Retirement is an important milestone in an individual’s life. It signifies the end of a productive working life and the beginning of a new phase. There are various factors that influence the best age to retire in Canada, including financial stability, personal health, and government policies. In this article, we will discuss the pros and cons of retiring at ages 55, 65, or never, and also include some math calculations to help you make an informed decision.
Retiring at Age 55
- Early retirement at age 55 offers the chance to enjoy more years of leisure and pursue hobbies and interests before reaching an age when health problems may become more prevalent.
- Retiring at 55 provides more years for individuals to potentially enjoy the fruits of their labor and travel or engage in other activities they may not have had time for while working.
- Retiring at age 55 could impact an individual’s finances significantly. This is because they would need to rely on their savings and investments for a longer period of time compared to retiring at age 65.
- Early retirement could also mean a reduction in the amount of retirement savings and benefits an individual receives from the government.
Example: If a person retires at age 55, they will have 30 years to live off their retirement savings and investments, assuming a life expectancy of 85. If they have $1 million in retirement savings and investments and withdraw 4% per year, they will have an annual income of $40,000 ($1 million x 4%). However, this income may not be enough to cover the costs of living and inflation over the next 30 years.
Retiring at Age 65
- Retiring at age 65 is a traditional retirement age and is recognized as the age at which individuals become eligible for full retirement benefits from the government.
- Retiring at 65 means that individuals have a steady stream of retirement benefits and savings, which can provide them with financial stability and security.
- Retiring at age 65 could mean that individuals have to continue working for several more years if they have not saved enough for retirement.
- By the time an individual reaches age 65, they may have health problems that could prevent them from enjoying their retirement as much as they would like.
Example: If a person retires at age 65, they will have 20 years to live off their retirement savings and investments, assuming a life expectancy of 85. If they have $1 million in retirement savings and investments and withdraw 4% per year, they will have an annual income of $40,000 ($1 million x 4%). This income is more likely to be sufficient to cover the costs of living and inflation over the next 20 years compared to retiring at age 55.
- Continuing to work allows individuals to keep contributing to their retirement savings and investments, potentially providing them with a larger nest egg for when they do eventually retire.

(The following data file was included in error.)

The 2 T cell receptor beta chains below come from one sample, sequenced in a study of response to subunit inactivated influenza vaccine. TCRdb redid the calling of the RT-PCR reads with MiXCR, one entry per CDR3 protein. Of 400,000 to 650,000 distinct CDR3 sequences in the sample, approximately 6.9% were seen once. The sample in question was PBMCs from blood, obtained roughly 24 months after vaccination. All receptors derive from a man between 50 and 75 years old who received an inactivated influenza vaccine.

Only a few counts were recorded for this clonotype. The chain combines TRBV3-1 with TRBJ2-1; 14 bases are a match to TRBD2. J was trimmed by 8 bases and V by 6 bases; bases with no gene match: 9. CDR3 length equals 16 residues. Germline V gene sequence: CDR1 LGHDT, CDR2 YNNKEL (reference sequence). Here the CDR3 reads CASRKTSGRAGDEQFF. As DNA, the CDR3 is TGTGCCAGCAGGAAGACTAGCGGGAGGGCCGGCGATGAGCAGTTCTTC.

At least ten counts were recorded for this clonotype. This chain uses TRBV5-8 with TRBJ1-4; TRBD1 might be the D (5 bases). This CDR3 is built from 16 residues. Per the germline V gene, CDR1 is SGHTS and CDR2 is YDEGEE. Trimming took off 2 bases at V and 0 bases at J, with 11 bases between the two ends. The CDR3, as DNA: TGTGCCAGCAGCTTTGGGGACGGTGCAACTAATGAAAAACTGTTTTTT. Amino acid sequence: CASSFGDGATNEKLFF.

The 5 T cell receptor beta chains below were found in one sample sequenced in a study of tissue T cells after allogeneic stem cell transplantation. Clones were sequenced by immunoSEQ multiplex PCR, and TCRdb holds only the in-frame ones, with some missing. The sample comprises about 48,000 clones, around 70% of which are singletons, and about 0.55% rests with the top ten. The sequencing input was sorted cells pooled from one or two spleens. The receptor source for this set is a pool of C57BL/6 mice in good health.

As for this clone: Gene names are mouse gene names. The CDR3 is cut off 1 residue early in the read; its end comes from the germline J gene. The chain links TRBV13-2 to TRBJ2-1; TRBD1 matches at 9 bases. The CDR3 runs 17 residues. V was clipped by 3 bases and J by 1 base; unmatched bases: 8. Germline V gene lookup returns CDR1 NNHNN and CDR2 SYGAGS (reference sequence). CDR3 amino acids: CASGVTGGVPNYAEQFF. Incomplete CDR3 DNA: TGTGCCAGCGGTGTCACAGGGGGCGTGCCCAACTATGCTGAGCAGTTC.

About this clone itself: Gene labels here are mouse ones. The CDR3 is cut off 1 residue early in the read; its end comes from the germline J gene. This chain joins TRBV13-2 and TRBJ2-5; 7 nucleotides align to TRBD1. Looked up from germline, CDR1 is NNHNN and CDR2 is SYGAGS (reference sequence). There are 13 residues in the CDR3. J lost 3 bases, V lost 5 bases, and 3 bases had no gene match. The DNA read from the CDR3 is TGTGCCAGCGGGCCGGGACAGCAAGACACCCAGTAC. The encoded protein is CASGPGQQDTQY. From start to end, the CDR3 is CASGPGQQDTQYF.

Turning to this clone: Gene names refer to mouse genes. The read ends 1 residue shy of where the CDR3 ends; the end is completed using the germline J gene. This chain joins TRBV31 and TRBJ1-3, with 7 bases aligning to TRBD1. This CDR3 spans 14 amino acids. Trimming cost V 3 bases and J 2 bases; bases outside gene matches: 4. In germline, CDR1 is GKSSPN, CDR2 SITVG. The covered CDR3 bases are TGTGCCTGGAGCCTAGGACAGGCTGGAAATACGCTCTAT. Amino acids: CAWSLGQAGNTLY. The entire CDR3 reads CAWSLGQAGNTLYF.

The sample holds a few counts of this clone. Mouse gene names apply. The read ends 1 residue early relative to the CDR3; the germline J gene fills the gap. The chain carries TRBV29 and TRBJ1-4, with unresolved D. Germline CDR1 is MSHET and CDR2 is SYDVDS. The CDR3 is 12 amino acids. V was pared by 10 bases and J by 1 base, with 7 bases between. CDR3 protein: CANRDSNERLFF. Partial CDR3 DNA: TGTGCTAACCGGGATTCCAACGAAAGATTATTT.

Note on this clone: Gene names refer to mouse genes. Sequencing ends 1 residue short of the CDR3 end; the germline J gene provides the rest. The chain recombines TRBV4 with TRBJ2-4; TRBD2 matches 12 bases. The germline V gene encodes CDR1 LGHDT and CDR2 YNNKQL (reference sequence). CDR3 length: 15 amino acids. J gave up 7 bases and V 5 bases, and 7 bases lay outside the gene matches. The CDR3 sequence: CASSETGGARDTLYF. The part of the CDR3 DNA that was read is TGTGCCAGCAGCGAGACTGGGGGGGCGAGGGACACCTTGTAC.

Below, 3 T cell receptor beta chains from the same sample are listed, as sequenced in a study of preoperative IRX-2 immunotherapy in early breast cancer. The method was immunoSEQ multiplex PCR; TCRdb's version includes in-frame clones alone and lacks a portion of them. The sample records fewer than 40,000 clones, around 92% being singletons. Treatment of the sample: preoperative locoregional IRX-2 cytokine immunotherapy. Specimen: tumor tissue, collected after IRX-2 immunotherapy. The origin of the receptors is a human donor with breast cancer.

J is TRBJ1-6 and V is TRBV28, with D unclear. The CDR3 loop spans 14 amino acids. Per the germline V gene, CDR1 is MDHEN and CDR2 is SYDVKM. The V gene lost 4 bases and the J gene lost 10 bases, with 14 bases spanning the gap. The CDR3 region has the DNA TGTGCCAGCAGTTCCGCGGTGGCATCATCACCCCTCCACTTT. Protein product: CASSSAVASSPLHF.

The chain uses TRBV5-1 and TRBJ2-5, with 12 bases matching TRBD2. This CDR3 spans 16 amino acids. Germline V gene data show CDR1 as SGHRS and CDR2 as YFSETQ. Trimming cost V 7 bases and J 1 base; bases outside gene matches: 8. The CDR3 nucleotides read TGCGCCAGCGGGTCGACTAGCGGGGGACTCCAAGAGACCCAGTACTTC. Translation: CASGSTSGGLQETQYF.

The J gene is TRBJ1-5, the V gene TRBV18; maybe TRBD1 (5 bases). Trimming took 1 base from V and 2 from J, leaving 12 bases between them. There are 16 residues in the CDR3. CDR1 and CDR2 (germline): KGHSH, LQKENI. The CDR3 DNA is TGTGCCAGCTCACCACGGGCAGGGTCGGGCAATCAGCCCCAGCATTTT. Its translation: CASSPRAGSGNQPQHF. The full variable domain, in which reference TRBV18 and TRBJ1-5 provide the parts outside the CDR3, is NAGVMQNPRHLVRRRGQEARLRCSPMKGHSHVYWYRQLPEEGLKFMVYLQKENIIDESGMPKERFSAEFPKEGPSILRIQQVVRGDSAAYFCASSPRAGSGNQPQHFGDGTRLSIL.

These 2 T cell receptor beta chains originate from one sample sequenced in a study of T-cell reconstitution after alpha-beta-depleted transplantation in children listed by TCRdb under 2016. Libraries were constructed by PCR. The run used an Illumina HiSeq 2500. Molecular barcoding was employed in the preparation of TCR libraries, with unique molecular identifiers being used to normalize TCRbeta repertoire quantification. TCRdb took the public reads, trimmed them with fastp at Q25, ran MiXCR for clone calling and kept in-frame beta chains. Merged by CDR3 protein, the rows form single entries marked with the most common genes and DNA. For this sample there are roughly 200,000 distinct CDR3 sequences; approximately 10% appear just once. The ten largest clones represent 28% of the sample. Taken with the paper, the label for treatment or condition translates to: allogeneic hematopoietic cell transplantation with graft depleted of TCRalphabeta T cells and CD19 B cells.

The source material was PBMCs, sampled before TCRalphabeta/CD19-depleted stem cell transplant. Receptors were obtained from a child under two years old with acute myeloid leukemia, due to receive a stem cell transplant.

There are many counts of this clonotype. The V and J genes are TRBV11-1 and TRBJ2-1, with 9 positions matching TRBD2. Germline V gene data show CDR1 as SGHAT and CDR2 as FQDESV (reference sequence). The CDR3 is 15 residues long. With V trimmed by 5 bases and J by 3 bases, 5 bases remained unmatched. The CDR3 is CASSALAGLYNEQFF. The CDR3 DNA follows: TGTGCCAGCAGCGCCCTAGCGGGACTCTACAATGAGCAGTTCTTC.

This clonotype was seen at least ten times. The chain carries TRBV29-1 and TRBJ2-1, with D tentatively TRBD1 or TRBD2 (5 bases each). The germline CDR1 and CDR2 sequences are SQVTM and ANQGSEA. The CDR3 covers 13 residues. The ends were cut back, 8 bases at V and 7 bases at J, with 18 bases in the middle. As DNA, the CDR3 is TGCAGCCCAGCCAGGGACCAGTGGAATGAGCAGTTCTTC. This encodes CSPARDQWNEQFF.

- Working for a longer period of time can also help individuals to maintain a sense of purpose and prevent boredom in retirement.
- Continuing to work into old age could mean that individuals are unable to enjoy their retirement years to the fullest, due to health problems or declining physical and mental abilities.
- Individuals who never retire may also be subject to the challenges of an aging workforce, such as discrimination or difficulty finding employment.
Example: If a person never retires and continues working until age 85, they will have had 40 years to save for retirement. If they save $10,000 per year and earn a 7% return on their investments, their retirement savings and investments will have grown to $2.1 million ($10,000 x 40 years x (1 + 0.07)^40). This provides a more substantial nest egg for retirement compared to retiring at age 55 or 65 with a smaller savings balance.
The best age to retire in Canada is ultimately a personal decision that will depend on an individual’s specific circumstances and goals. It is important to carefully consider the pros and cons of each option and conduct a thorough financial analysis before making a decision.
It is advisable to plan for retirement as early as possible and regularly evaluate and adjust your retirement plan as needed. This can help you to achieve your financial goals and have a comfortable retirement. It is also important to be aware of the retirement benefits offered by the Canadian government and to make informed decisions about when to claim them.
There is no one-size-fits-all answer to the question of the best age to retire in Canada. It is important to consider your personal circumstances, goals, and financial situation to make the best decision for you. Whether you choose to retire at age 55, 65, or never, it is crucial to have a well-thought-out plan in place to ensure a comfortable and financially secure retirement.